The Jump / Brittney Morris / Book Review

The Order is offering power. Power is exactly what Team Jericho needs.

Team Jericho is a cut above the rest of their competition. How could they not be, with an elite crew like theirs? Perpetually in first on their cryptology forum, the challenges are fun but not, exactly, challenging. Until a new force enters the chat with a cryptic new puzzle--and a cryptic new prize as well. With "power" on the line, whatever that might mean, how can Yas, Han, Jax, and Spider say no? Especially with an oil refinery knocking on their doors (metaphorically, anyway), threatening to upend their lives and their neighborhoods as they know it. These kids are willing to do whatever it takes to keep their community intact. And if a series of complex puzzles will lead them to victory, so be it. 


This book is fun. I loved the diverse friend group all coming together under a common cause--one of my favorite heist-thriller tropes. I just wish the puzzles had been better. The puzzles should be the meat here, and they really aren't. Which is disappointing. 


  • Ultimatum: You know what I liked about this book right off the bat? It's got a very Goonies feel to it. These kids might not live in a small town, but they're facing the same sort of oppressive force as that iconic kid gang: a company that wants to move in and take away their lives as they know it. They might be vastly different from each other, but they all have something to lose (and something to gain) in playing this game, solving this puzzle. And I like that uniting force behind it all. 
  • Ragtag Team: I also really enjoyed the diversity in their group, not just in racial and ethnic identity but also in skillset. They've got a parkour expert and a puzzler, a master of maps and a hacker. Of course they do: they're an expert cryptology team, after all. They're an incredibly diverse bunch in other ways as well, but not in a way that feels forced. They represent Seattle well, and it makes sense for this talented kids to come together with one united goal. It makes sense that they'd all be friends. 
  • Fun: Ultimately, what makes this book good? It's just a lot of fun. It definitely feels like its on the younger side of the YA spectrum, which isn't a problem at all. There need to be crossover books for those kids who love The Mysterious Benedict Society and The Westing Game but want a little something more. And that's what this is: puzzle-heavy, friendship-centered sticking it to the man.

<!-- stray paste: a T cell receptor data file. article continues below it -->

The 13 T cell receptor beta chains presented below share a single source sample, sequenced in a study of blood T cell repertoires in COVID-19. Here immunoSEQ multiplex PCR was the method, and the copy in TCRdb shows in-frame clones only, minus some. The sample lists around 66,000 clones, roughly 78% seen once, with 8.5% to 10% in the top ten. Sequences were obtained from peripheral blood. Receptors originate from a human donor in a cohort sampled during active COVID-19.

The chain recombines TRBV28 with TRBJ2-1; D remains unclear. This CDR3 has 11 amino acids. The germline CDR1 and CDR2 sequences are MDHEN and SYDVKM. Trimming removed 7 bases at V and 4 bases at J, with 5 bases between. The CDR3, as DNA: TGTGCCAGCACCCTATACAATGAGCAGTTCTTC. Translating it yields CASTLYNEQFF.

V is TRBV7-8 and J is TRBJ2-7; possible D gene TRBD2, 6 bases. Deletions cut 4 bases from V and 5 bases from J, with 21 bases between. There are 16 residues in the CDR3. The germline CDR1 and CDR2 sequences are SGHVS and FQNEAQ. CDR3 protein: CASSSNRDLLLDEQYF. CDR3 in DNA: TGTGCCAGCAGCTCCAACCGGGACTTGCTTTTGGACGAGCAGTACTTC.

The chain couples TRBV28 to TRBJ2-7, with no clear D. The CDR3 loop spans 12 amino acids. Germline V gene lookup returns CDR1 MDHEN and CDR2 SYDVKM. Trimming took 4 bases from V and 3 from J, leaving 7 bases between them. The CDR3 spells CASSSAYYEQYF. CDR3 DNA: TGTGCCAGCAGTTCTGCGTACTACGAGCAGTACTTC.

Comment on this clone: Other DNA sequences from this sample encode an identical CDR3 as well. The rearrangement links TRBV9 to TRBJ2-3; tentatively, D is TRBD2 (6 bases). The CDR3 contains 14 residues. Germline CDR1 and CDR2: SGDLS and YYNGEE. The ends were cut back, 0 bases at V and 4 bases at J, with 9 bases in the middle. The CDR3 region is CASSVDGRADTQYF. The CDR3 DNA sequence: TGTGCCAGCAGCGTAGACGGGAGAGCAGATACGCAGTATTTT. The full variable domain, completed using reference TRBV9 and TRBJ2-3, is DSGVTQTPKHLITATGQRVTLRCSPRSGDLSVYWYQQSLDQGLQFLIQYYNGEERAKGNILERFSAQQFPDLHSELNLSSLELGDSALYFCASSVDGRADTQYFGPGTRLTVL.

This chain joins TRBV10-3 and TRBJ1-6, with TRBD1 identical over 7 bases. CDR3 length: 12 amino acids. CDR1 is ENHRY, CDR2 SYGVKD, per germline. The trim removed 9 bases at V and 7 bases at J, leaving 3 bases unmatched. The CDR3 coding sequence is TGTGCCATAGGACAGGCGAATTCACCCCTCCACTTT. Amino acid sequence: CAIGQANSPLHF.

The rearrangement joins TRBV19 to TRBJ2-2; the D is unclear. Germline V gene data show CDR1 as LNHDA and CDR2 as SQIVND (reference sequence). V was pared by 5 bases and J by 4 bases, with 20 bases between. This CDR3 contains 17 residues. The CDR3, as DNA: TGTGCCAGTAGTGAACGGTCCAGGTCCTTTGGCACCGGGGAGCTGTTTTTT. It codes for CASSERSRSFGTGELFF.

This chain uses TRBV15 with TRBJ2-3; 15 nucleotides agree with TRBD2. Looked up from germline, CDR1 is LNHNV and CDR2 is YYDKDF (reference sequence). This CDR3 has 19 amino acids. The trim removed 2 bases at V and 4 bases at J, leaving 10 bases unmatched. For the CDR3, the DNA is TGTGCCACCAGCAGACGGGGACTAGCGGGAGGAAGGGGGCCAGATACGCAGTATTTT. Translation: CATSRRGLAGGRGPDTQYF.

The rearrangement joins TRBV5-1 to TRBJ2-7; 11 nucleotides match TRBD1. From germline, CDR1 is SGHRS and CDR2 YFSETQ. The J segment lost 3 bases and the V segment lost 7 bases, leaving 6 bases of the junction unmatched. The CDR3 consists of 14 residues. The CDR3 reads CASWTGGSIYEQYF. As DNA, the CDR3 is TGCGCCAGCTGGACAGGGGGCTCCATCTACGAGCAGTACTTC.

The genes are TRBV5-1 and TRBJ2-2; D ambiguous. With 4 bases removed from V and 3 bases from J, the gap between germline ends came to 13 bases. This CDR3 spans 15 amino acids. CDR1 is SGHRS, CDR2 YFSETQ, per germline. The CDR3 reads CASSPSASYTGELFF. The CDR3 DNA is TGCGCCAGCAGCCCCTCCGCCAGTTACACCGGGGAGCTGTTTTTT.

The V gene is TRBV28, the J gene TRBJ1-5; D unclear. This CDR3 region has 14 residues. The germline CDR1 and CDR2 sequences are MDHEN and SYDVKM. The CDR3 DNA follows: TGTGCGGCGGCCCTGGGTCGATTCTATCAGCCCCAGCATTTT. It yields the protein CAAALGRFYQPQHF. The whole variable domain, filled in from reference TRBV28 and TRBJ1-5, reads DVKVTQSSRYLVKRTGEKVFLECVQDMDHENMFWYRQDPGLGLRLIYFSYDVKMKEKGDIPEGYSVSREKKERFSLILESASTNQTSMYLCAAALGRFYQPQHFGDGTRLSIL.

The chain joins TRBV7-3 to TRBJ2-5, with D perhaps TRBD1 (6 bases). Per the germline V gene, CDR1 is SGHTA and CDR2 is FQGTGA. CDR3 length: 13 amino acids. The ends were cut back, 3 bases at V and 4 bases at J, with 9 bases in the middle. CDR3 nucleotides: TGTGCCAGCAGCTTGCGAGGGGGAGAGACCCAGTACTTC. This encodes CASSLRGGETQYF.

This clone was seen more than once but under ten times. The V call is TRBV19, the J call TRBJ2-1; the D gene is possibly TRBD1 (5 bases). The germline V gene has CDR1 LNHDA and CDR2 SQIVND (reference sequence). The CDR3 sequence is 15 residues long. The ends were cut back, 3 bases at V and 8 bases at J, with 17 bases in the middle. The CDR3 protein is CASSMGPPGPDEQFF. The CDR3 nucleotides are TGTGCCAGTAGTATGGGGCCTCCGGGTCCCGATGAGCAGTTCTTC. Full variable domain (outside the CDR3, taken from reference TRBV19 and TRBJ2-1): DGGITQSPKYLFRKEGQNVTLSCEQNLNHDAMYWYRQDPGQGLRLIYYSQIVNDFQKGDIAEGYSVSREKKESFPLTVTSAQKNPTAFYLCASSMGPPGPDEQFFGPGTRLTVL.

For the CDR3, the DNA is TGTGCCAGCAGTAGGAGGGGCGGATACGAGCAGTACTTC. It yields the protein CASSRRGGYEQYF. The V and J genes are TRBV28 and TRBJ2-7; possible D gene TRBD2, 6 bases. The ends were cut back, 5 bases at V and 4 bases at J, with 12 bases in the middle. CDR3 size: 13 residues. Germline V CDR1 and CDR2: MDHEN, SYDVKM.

• Nebulous Prize: These kids are all working toward a prize, and so that prize had better be good. But the prize here is pretty intangible to stake so much on it. The prize is "power." No further explanation given. Hey, maybe all the kids in Team Jericho would jump to the same conclusion. They're all friends. They're all on the same wavelength. That might make sense, them thinking alike--thinking that this "power" will be enough to stop an evil oil corp. But when their competitor team also thinks, pretty immediately, that "power" means the same thing, it just doesn't feel right. This isn't a tangible prize. It could mean a whole lot of things, and I just don't think it gives enough of a stake to the story. It feels too big, too nebulous. 
  • Internal Conflict: For such a strong and established friend group--they are already the respected Team Jericho at the beginning of the book, after all--it just felt off to me to have them immediately at each other's throats for no big reason. There's so much potential here for friend chemistry but ultimately none that comes through, and over all, I was just left wanting more from Team Jericho character-wise.
  • No Rising Tension: A thriller needs tension. A thriller with puzzles at the center needs escalating challenges (and escalating consequences). The tension should only ever be rising until the end, but... Here, I didn't really feel much tension at all. Which makes the story feel a little flat. And that was very disappointing. 



Fans of Jeanne Ryan's Nerve will like this new urban competition. Those who enjoyed Faridah Àbíké-Íyímídé's Ace of Spades will enjoy this thriller with just the right touch of conspiracy.  


Publisher: Simon & Schuster Books for Young Readers
Date: March 7, 2023
Series: N/A
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Note: I was provided with an ARC by the publisher through Netgalley and Edelweiss+ in exchange for an honest review. All opinions here are my own.


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